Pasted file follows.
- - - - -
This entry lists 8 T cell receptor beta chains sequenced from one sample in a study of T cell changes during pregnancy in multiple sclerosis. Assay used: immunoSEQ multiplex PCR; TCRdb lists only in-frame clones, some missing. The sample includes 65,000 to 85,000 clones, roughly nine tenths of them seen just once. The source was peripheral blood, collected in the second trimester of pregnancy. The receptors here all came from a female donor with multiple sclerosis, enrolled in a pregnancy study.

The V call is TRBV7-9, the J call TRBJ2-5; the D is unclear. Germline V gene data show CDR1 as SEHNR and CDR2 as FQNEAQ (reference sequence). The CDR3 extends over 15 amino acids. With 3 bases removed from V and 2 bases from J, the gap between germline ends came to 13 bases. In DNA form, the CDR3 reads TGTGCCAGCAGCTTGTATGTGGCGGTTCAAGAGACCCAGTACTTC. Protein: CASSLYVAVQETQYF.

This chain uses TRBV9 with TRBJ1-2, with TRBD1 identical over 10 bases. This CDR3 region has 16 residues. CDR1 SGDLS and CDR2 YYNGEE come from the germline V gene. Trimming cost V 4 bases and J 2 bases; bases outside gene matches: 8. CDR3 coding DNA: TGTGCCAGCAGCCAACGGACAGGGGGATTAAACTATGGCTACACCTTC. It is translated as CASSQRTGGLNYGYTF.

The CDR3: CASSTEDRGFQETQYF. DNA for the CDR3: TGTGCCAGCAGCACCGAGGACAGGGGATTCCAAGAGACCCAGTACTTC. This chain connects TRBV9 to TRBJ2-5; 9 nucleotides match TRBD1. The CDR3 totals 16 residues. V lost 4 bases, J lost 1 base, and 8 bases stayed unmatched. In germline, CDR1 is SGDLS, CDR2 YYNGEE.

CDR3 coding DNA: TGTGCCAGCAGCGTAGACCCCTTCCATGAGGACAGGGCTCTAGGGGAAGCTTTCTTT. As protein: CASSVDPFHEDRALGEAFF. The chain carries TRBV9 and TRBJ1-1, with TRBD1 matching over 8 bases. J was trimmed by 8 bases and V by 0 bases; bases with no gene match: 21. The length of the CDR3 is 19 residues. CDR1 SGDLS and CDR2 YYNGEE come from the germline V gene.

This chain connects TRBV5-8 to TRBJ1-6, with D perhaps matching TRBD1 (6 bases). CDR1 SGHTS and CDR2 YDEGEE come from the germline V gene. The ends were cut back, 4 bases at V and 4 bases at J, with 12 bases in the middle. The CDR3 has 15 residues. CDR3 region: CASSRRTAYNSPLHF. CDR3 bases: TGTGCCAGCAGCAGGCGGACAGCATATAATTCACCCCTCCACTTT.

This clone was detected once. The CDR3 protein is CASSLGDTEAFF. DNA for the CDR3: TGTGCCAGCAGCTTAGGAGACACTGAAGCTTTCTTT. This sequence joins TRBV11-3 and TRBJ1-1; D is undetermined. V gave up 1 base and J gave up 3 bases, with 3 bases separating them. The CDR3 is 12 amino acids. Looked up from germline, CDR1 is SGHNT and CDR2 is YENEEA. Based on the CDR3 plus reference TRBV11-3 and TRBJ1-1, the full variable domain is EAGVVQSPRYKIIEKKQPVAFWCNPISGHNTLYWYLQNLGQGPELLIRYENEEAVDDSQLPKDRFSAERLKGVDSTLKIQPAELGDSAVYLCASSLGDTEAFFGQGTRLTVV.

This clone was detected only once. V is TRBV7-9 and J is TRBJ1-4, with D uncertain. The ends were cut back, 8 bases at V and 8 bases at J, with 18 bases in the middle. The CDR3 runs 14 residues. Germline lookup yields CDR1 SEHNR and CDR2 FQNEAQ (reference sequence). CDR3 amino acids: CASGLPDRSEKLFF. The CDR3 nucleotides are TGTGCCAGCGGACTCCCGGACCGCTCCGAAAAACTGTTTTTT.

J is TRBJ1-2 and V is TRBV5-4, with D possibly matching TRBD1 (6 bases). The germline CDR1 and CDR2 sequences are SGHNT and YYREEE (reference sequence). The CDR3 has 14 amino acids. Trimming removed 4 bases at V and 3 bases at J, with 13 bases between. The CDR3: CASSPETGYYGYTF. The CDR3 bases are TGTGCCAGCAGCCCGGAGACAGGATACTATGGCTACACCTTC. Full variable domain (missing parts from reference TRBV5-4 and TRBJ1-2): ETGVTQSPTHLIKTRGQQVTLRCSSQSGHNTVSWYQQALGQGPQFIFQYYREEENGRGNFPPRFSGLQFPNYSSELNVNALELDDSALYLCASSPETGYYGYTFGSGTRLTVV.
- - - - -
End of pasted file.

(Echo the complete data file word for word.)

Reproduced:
This entry lists 8 T cell receptor beta chains sequenced from one sample in a study of T cell changes during pregnancy in multiple sclerosis. Assay used: immunoSEQ multiplex PCR; TCRdb lists only in-frame clones, some missing. The sample includes 65,000 to 85,000 clones, roughly nine tenths of them seen just once. The source was peripheral blood, collected in the second trimester of pregnancy. The receptors here all came from a female donor with multiple sclerosis, enrolled in a pregnancy study.

The V call is TRBV7-9, the J call TRBJ2-5; the D is unclear. Germline V gene data show CDR1 as SEHNR and CDR2 as FQNEAQ (reference sequence). The CDR3 extends over 15 amino acids. With 3 bases removed from V and 2 bases from J, the gap between germline ends came to 13 bases. In DNA form, the CDR3 reads TGTGCCAGCAGCTTGTATGTGGCGGTTCAAGAGACCCAGTACTTC. Protein: CASSLYVAVQETQYF.

This chain uses TRBV9 with TRBJ1-2, with TRBD1 identical over 10 bases. This CDR3 region has 16 residues. CDR1 SGDLS and CDR2 YYNGEE come from the germline V gene. Trimming cost V 4 bases and J 2 bases; bases outside gene matches: 8. CDR3 coding DNA: TGTGCCAGCAGCCAACGGACAGGGGGATTAAACTATGGCTACACCTTC. It is translated as CASSQRTGGLNYGYTF.

The CDR3: CASSTEDRGFQETQYF. DNA for the CDR3: TGTGCCAGCAGCACCGAGGACAGGGGATTCCAAGAGACCCAGTACTTC. This chain connects TRBV9 to TRBJ2-5; 9 nucleotides match TRBD1. The CDR3 totals 16 residues. V lost 4 bases, J lost 1 base, and 8 bases stayed unmatched. In germline, CDR1 is SGDLS, CDR2 YYNGEE.

CDR3 coding DNA: TGTGCCAGCAGCGTAGACCCCTTCCATGAGGACAGGGCTCTAGGGGAAGCTTTCTTT. As protein: CASSVDPFHEDRALGEAFF. The chain carries TRBV9 and TRBJ1-1, with TRBD1 matching over 8 bases. J was trimmed by 8 bases and V by 0 bases; bases with no gene match: 21. The length of the CDR3 is 19 residues. CDR1 SGDLS and CDR2 YYNGEE come from the germline V gene.

This chain connects TRBV5-8 to TRBJ1-6, with D perhaps matching TRBD1 (6 bases). CDR1 SGHTS and CDR2 YDEGEE come from the germline V gene. The ends were cut back, 4 bases at V and 4 bases at J, with 12 bases in the middle. The CDR3 has 15 residues. CDR3 region: CASSRRTAYNSPLHF. CDR3 bases: TGTGCCAGCAGCAGGCGGACAGCATATAATTCACCCCTCCACTTT.

This clone was detected once. The CDR3 protein is CASSLGDTEAFF. DNA for the CDR3: TGTGCCAGCAGCTTAGGAGACACTGAAGCTTTCTTT. This sequence joins TRBV11-3 and TRBJ1-1; D is undetermined. V gave up 1 base and J gave up 3 bases, with 3 bases separating them. The CDR3 is 12 amino acids. Looked up from germline, CDR1 is SGHNT and CDR2 is YENEEA. Based on the CDR3 plus reference TRBV11-3 and TRBJ1-1, the full variable domain is EAGVVQSPRYKIIEKKQPVAFWCNPISGHNTLYWYLQNLGQGPELLIRYENEEAVDDSQLPKDRFSAERLKGVDSTLKIQPAELGDSAVYLCASSLGDTEAFFGQGTRLTVV.

This clone was detected only once. V is TRBV7-9 and J is TRBJ1-4, with D uncertain. The ends were cut back, 8 bases at V and 8 bases at J, with 18 bases in the middle. The CDR3 runs 14 residues. Germline lookup yields CDR1 SEHNR and CDR2 FQNEAQ (reference sequence). CDR3 amino acids: CASGLPDRSEKLFF. The CDR3 nucleotides are TGTGCCAGCGGACTCCCGGACCGCTCCGAAAAACTGTTTTTT.

J is TRBJ1-2 and V is TRBV5-4, with D possibly matching TRBD1 (6 bases). The germline CDR1 and CDR2 sequences are SGHNT and YYREEE (reference sequence). The CDR3 has 14 amino acids. Trimming removed 4 bases at V and 3 bases at J, with 13 bases between. The CDR3: CASSPETGYYGYTF. The CDR3 bases are TGTGCCAGCAGCCCGGAGACAGGATACTATGGCTACACCTTC. Full variable domain (missing parts from reference TRBV5-4 and TRBJ1-2): ETGVTQSPTHLIKTRGQQVTLRCSSQSGHNTVSWYQQALGQGPQFIFQYYREEENGRGNFPPRFSGLQFPNYSSELNVNALELDDSALYLCASSPETGYYGYTFGSGTRLTVV.